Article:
"It was my first year and I didn't really know a lot about being part of a legacy, what I guess you'd call a royal family," he said. "I didn't have that experience. I came from junior to the American league and then plopped right down in the hottest place to work.
"Serge was really good. He told me how things would go and he was right on. We had some good years and then it got critical near the end. It was a little bit nasty but that's Montreal."
Looking back, Mr. Burns said he didn't think his departures in Montreal, Toronto and Boston were because of players tuning him out, as the media accounts of the day maintained.
"After a while, like with all coaches, they said, 'Well, we don't want to go that way no more,'" he said. "Players need something new after a while. They need a new voice in the room. I don't think they stopped listening. They said, 'We're due for a change here, let's do different things different ways.'
"But in New Jersey it was different. Lou [Lamoriello, the GM]said, 'This is the way we're doing it, if you don't like it, goodbye.'"
Mr. Burns became a full-time coach thanks to Wayne Gretzky, who finally convinced him to resign from the police service in Gatineau and coach the junior team he owned at the time, the Hull Olympiques of the Quebec Major Junior Hockey League. After his playing days ended in junior hockey, Mr. Burns had joined the police service and became a coach as a sideline.
"Yeah, Gretzky said, 'I'll give you a longer contract and pay you whatever [the police]are paying you,'" Mr. Burns said. "He said, 'You won't be here long.' It was exactly that way."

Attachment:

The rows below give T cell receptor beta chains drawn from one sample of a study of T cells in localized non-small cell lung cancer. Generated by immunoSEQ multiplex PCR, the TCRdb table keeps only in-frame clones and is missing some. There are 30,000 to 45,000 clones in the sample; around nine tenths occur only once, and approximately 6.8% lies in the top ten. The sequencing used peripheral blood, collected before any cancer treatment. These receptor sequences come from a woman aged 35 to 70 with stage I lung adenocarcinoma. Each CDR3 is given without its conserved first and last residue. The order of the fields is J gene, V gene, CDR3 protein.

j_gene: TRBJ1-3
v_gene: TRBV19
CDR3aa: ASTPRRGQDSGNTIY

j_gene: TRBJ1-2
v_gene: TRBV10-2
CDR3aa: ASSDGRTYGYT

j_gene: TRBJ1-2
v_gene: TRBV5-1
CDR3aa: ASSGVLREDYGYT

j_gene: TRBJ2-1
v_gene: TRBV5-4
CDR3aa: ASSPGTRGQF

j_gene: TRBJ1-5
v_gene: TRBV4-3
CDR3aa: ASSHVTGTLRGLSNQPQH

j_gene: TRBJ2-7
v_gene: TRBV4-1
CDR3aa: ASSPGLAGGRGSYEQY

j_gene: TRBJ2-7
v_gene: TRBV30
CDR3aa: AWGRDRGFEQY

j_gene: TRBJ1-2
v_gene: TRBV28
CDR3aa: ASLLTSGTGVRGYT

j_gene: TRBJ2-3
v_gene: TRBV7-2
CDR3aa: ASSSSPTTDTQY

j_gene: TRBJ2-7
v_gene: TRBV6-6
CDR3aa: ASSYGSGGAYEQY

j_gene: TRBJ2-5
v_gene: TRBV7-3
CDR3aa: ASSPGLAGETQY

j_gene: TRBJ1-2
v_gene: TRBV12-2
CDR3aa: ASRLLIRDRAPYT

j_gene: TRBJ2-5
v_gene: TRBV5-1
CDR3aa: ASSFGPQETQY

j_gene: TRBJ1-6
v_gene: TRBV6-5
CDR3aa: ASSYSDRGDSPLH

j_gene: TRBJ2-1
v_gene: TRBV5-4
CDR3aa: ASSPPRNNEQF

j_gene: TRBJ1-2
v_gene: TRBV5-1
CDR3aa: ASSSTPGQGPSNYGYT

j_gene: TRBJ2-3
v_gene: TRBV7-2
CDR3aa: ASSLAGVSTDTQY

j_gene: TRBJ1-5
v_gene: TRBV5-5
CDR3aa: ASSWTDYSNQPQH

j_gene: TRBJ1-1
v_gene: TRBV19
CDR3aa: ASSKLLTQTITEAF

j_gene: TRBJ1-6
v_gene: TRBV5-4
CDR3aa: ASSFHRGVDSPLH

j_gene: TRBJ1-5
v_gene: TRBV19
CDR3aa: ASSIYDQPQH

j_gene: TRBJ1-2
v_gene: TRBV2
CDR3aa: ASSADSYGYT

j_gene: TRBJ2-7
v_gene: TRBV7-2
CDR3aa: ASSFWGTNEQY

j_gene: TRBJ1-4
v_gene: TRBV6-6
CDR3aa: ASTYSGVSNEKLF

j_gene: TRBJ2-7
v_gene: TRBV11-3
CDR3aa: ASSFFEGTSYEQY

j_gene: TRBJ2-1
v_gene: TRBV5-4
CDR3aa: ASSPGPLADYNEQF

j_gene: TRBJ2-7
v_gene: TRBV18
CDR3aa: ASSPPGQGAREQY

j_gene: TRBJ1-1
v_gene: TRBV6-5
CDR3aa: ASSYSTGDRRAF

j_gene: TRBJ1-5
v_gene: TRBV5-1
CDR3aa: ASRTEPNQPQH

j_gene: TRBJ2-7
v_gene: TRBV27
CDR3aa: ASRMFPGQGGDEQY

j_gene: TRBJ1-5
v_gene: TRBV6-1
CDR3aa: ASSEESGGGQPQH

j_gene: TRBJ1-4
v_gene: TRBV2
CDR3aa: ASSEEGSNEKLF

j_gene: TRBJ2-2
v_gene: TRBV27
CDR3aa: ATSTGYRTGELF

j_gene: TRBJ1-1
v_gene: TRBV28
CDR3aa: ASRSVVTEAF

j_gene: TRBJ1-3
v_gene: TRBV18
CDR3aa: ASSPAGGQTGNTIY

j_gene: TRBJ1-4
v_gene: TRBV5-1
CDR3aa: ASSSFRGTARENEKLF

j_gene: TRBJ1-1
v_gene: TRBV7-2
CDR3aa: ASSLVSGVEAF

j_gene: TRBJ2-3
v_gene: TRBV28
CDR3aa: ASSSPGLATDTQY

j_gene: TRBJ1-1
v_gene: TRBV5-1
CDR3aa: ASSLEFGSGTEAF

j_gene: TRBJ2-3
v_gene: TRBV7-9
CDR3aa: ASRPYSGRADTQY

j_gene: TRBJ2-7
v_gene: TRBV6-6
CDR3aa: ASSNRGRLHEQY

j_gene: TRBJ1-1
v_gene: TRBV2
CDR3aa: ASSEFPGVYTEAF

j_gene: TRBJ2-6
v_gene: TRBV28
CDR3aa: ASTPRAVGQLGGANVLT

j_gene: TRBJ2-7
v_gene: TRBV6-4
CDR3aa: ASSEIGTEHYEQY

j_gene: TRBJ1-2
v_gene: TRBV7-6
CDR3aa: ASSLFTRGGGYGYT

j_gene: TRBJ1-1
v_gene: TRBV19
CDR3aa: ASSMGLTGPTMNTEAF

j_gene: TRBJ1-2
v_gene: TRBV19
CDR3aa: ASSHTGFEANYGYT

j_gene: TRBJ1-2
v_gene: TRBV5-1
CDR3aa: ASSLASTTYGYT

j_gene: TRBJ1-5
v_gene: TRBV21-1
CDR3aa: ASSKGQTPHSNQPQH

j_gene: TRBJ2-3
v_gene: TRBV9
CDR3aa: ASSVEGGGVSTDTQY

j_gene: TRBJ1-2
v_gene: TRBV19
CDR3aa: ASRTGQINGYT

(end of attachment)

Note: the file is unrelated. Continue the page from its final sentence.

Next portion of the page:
Still, it took Mr. Burns some time to sever his connection with the Gatineau police. He was hired by the Olympiques in 1984 but took a leave of absence from the force in his first two seasons. He did not resign from the service until 1986. True to Mr. Gretzky's prediction, Mr. Burns moved on the following year when Mr. Savard hired him to coach the Sherbrooke Canadiens, the Montreal Canadiens' farm team. One year after that, his NHL career began in Montreal.
Despite winning the coach-of-the-year award three times before he was hired by Mr. Lamoriello, Mr. Burns said he did not learn how to become a winner until he went to New Jersey, where he finally won an NHL championship. He said it would not have happened without the guidance of Lamoriello, who is also known as a demanding taskmaster.
"I think I learned things that I thought I knew," he said. "I've never had that kind of relationship with a GM. He's an easy guy to work for. He wants to win, he's the boss and you have to accept it. He's a guy who knows where he's going."
By the time Mr. Burns was forced to step down as the Devils head coach in 2004 when he was diagnosed with colon cancer, his NHL coaching record was 501-350-175. The cancer went into remission and Mr. Burns hoped to return to coaching but he was stricken again, this time with liver cancer. He fought that off as well, making his final appearance as a coach as an assistant on the Canadian team at the 2008 world championships. But when cancer attacked his lungs in 2009, Mr. Burns decided not to seek further treatment.
"I'd say he has to be a poster child for inspiration," Robin Burns said. "He never once pitied himself. He never once talked about what was happening to him."
As his illness advanced, Mr. Burns said it made him more introspective and brought him closer to his daughter and son from his first marriage. While he always spent his summers with his children at his beloved second home on Lake Memphrémagog in Quebec's Eastern Townships, he admitted the demands of an NHL coaching career made family life difficult.